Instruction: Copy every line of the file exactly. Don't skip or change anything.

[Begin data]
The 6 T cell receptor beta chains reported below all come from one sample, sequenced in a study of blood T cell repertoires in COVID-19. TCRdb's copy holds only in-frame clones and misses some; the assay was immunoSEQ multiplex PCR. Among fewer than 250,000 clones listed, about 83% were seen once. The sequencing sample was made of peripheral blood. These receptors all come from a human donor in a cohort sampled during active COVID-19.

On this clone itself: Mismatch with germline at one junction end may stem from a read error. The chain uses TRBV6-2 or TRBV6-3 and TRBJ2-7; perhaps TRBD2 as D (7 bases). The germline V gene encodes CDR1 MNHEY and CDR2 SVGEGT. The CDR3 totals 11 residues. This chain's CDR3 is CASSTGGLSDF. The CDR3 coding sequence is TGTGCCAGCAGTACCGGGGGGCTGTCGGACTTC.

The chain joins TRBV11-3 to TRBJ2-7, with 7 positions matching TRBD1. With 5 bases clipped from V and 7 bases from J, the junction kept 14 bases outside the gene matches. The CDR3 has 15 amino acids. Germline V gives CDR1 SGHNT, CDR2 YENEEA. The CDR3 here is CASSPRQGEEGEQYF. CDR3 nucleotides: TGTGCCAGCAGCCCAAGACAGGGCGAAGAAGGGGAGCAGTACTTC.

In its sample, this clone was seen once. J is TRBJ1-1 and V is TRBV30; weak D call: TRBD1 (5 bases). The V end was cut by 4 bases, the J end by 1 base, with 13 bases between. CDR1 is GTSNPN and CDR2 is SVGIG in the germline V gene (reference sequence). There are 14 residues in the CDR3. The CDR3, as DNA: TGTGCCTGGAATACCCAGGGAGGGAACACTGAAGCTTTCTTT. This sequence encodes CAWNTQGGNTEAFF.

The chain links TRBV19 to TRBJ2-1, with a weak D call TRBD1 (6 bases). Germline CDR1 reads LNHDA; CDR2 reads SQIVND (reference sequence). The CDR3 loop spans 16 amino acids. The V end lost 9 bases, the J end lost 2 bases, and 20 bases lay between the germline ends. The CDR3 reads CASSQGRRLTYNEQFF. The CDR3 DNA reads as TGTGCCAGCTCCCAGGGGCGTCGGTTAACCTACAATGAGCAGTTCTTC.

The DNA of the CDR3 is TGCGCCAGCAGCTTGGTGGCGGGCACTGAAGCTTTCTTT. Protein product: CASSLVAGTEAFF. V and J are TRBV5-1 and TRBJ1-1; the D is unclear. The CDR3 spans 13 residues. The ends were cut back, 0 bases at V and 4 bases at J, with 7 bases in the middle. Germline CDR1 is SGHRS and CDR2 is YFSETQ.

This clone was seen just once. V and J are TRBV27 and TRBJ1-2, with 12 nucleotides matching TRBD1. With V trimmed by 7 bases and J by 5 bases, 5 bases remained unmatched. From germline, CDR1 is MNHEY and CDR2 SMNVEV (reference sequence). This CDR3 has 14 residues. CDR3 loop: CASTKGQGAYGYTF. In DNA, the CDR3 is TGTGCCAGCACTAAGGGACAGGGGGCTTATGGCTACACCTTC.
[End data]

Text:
The 6 T cell receptor beta chains reported below all come from one sample, sequenced in a study of blood T cell repertoires in COVID-19. TCRdb's copy holds only in-frame clones and misses some; the assay was immunoSEQ multiplex PCR. Among fewer than 250,000 clones listed, about 83% were seen once. The sequencing sample was made of peripheral blood. These receptors all come from a human donor in a cohort sampled during active COVID-19.

On this clone itself: Mismatch with germline at one junction end may stem from a read error. The chain uses TRBV6-2 or TRBV6-3 and TRBJ2-7; perhaps TRBD2 as D (7 bases). The germline V gene encodes CDR1 MNHEY and CDR2 SVGEGT. The CDR3 totals 11 residues. This chain's CDR3 is CASSTGGLSDF. The CDR3 coding sequence is TGTGCCAGCAGTACCGGGGGGCTGTCGGACTTC.

The chain joins TRBV11-3 to TRBJ2-7, with 7 positions matching TRBD1. With 5 bases clipped from V and 7 bases from J, the junction kept 14 bases outside the gene matches. The CDR3 has 15 amino acids. Germline V gives CDR1 SGHNT, CDR2 YENEEA. The CDR3 here is CASSPRQGEEGEQYF. CDR3 nucleotides: TGTGCCAGCAGCCCAAGACAGGGCGAAGAAGGGGAGCAGTACTTC.

In its sample, this clone was seen once. J is TRBJ1-1 and V is TRBV30; weak D call: TRBD1 (5 bases). The V end was cut by 4 bases, the J end by 1 base, with 13 bases between. CDR1 is GTSNPN and CDR2 is SVGIG in the germline V gene (reference sequence). There are 14 residues in the CDR3. The CDR3, as DNA: TGTGCCTGGAATACCCAGGGAGGGAACACTGAAGCTTTCTTT. This sequence encodes CAWNTQGGNTEAFF.

The chain links TRBV19 to TRBJ2-1, with a weak D call TRBD1 (6 bases). Germline CDR1 reads LNHDA; CDR2 reads SQIVND (reference sequence). The CDR3 loop spans 16 amino acids. The V end lost 9 bases, the J end lost 2 bases, and 20 bases lay between the germline ends. The CDR3 reads CASSQGRRLTYNEQFF. The CDR3 DNA reads as TGTGCCAGCTCCCAGGGGCGTCGGTTAACCTACAATGAGCAGTTCTTC.

The DNA of the CDR3 is TGCGCCAGCAGCTTGGTGGCGGGCACTGAAGCTTTCTTT. Protein product: CASSLVAGTEAFF. V and J are TRBV5-1 and TRBJ1-1; the D is unclear. The CDR3 spans 13 residues. The ends were cut back, 0 bases at V and 4 bases at J, with 7 bases in the middle. Germline CDR1 is SGHRS and CDR2 is YFSETQ.

This clone was seen just once. V and J are TRBV27 and TRBJ1-2, with 12 nucleotides matching TRBD1. With V trimmed by 7 bases and J by 5 bases, 5 bases remained unmatched. From germline, CDR1 is MNHEY and CDR2 SMNVEV (reference sequence). This CDR3 has 14 residues. CDR3 loop: CASTKGQGAYGYTF. In DNA, the CDR3 is TGTGCCAGCACTAAGGGACAGGGGGCTTATGGCTACACCTTC.